Spatial inequalities and policies in South Africa: place-based or people-centred?

dc.citation.issueIn press corrected proofen_ZA
dc.contributor.authorTodes, Alison
dc.contributor.authorTurok, Ivan
dc.descriptionSA has shifted from spatial rebalancing policies to a mix of place based and space neutral approaches. There has been much experimentation without an overarching policy framework or vision. Both the space neutral and spatial re-balancing approaches are difficult to justify in SA. The structure and character of the economy are neglected in spatial policy debates. The social, political and institutional environment shapes prospects for spatial policies.en_ZA
dc.description.abstractThere is a robust international debate about how best to tackle spatial inequalities within nations and regions. The paper discusses three contrasting approaches: spatial rebalancing, space-neutral and place-based. They vary in the scope and purpose of government policy, from redistributing economic activity, to facilitating aggregate growth, and realising the economic potential of less-developed regions. The paper applies this framework to analyse South Africa’s five decades of experience of spatial policies. The context is one of stark spatial inequalities, uneven institutional capabilities, and mounting political pressure for change. Under apartheid, spatial targeting was highly instrumental and played a role in reproducing social divisions at considerable financial cost. Since the end of apartheid there has been much experimentation with spatial initiatives, but without any overarching vision or policy framework. A cautionary conclusion is that there are risks of extravagant spending in marginal locations when political pressures are strong, public institutions are weak and economic disciplines are lacking. Another is that place-based policies have potential, but require stronger vertical and horizontal policy alignment to stand any chance of tackling entrenched spatial divides. Enhanced local institutions involving private sector and community stakeholders are also essential for spatial policies to respond to the specific challenges and opportunities encountered in each place.en_ZA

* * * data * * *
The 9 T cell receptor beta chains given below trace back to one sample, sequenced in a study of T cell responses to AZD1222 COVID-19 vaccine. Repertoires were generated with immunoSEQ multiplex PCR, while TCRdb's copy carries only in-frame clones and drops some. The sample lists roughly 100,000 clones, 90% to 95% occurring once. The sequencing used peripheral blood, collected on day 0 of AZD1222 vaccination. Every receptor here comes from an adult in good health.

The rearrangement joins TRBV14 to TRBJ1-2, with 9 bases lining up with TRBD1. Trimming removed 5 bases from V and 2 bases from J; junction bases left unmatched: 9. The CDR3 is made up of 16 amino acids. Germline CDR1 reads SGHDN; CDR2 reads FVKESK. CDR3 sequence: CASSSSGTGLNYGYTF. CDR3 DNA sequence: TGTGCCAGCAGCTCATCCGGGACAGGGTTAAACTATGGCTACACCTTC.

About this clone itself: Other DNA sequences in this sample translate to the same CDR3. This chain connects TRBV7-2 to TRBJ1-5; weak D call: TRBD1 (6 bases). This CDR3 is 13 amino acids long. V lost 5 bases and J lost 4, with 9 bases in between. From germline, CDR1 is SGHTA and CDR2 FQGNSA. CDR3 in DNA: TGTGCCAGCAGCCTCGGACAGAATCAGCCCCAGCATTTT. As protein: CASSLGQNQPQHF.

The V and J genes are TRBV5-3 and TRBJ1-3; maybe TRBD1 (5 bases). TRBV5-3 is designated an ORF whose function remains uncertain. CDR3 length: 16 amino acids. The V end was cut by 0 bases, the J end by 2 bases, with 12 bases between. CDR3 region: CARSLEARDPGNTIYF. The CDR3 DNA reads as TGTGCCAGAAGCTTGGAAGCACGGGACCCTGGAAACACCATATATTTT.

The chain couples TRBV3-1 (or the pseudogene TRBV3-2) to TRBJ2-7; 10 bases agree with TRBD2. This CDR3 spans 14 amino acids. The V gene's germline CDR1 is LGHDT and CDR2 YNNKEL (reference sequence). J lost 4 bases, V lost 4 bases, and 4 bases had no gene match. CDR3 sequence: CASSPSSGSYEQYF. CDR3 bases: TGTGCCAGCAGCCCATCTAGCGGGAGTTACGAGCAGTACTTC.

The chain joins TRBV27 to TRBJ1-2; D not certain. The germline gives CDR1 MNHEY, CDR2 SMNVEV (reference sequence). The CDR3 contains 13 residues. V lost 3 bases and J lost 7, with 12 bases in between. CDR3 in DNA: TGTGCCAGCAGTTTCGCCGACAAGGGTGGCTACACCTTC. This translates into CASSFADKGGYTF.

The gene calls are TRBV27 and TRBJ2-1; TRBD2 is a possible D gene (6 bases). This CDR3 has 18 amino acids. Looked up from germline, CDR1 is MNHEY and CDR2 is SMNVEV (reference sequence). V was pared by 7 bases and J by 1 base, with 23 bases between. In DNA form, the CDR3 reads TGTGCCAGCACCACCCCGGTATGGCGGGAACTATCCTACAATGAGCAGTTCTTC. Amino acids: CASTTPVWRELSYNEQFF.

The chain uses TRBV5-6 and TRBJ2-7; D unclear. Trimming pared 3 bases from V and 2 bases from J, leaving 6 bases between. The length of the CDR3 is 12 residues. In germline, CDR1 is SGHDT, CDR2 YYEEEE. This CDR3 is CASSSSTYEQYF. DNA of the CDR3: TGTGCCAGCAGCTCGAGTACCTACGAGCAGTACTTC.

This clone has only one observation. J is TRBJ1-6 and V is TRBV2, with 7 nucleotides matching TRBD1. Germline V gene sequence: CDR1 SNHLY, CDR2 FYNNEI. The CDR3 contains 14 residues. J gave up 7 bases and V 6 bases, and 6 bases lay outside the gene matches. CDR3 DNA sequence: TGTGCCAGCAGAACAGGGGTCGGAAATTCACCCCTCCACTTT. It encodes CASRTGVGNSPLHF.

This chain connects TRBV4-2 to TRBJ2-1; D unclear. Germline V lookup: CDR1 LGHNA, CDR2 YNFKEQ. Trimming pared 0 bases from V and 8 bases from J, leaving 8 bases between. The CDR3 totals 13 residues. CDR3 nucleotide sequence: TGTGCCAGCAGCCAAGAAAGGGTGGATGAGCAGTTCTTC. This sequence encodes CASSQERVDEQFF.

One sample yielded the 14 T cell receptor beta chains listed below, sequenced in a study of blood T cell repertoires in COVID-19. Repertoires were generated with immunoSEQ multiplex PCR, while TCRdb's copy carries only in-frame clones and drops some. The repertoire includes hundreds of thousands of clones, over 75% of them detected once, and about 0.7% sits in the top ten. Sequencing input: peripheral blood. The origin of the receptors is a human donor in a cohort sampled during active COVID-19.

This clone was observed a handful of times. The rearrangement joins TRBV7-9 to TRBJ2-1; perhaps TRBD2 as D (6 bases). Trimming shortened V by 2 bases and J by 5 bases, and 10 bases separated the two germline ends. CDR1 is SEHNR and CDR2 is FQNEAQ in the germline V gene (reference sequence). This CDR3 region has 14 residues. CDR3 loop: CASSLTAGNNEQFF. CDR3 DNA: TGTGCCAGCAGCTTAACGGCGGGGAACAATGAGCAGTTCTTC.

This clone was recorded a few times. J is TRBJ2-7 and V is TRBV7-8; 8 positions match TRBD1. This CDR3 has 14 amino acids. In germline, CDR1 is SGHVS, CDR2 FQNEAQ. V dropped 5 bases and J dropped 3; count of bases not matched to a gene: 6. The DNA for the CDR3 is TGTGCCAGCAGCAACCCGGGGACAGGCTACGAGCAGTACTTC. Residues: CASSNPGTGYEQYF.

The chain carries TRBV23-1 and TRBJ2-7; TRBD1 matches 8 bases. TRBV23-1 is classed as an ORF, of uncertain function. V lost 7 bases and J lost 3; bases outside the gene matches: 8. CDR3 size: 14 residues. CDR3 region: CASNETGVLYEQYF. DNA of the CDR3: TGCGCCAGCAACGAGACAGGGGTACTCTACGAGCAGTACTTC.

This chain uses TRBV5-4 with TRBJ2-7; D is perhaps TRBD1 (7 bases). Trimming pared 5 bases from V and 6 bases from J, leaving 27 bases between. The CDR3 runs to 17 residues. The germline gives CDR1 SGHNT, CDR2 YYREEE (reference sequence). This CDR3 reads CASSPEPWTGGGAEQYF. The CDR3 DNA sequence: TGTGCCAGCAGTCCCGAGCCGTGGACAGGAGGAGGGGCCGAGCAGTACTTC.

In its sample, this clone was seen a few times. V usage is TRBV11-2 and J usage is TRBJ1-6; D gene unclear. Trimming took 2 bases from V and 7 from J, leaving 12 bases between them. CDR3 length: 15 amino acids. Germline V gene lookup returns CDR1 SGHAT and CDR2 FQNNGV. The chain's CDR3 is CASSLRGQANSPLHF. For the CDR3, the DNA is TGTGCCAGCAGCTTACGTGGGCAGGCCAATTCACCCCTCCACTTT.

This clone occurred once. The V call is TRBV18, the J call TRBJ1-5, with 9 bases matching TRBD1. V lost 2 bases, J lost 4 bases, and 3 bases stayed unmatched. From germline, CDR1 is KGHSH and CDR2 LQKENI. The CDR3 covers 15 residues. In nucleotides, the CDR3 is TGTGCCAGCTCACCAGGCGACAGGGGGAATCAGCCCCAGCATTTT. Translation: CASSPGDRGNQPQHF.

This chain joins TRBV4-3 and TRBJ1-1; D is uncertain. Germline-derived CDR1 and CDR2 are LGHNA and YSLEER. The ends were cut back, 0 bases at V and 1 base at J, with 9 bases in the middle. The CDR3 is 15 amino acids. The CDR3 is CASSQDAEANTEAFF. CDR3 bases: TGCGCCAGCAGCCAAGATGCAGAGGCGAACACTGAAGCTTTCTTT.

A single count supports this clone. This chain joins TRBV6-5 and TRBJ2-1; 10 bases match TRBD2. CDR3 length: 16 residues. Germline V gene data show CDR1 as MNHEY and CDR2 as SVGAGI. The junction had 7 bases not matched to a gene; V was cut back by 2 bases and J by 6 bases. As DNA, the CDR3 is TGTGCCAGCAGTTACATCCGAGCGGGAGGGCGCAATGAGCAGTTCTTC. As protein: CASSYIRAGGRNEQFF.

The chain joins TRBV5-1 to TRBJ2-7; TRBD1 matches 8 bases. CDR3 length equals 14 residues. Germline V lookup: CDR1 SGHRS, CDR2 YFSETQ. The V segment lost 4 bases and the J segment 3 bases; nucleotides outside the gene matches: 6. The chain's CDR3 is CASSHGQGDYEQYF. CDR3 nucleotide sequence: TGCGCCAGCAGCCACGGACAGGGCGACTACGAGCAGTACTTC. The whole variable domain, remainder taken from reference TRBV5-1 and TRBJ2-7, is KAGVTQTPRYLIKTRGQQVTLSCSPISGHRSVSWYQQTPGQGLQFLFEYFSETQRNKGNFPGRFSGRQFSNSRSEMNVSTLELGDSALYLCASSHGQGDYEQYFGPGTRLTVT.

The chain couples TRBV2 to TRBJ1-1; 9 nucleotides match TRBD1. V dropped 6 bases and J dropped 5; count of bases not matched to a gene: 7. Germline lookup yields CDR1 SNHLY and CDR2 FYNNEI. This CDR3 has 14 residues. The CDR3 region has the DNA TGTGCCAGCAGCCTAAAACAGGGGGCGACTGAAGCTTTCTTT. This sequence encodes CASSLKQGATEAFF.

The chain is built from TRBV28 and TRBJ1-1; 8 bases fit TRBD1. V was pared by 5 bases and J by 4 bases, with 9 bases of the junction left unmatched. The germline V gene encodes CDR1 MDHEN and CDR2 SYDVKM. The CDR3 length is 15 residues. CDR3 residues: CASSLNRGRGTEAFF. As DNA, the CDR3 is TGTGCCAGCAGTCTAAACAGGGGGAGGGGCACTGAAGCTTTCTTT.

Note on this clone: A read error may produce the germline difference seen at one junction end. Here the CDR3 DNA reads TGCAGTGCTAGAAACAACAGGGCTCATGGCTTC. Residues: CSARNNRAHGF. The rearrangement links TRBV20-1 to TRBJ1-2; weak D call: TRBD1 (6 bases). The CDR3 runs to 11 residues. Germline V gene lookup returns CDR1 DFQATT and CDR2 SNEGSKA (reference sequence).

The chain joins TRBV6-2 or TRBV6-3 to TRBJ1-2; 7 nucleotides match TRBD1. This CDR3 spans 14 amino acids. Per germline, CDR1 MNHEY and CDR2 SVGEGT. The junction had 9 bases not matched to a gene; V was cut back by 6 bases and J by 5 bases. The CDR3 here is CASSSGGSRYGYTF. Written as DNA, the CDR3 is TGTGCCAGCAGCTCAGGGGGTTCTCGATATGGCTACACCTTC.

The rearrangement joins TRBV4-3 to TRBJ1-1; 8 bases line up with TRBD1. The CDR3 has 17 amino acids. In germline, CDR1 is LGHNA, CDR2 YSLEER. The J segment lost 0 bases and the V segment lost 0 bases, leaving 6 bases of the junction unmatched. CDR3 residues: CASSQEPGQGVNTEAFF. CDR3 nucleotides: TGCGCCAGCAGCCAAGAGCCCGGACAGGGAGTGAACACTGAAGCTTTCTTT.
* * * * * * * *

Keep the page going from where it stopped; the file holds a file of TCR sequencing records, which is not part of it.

dc.identifier.citationTodes, A. & Turok, I., 2017, 'Spatial inequalities and policies in South Africa: place-based or people-centred?', Progress Planning.en_ZA
dc.journal.titleProgress in Planningen_ZA
dc.journal.volumeIn press, corrected proofen_ZA
dc.publisherElsevier Ltden_ZA
dc.rightsCopyright 2017 Progress Planning, Author's post-print on open access repository after an embargo period of between 12 months and 48 months. Publisher's version/PDF cannot be used. Must link to publisher version with DOIen_ZA
dc.subjectLocal and regional developmenten_ZA
dc.subjectSpatial targetingen_ZA
dc.subjectPlace-based policiesen_ZA
dc.subjectSpatial policiesen_ZA
dc.titleSpatial inequalities and policies in South Africa: place-based or people-centred?en_ZA
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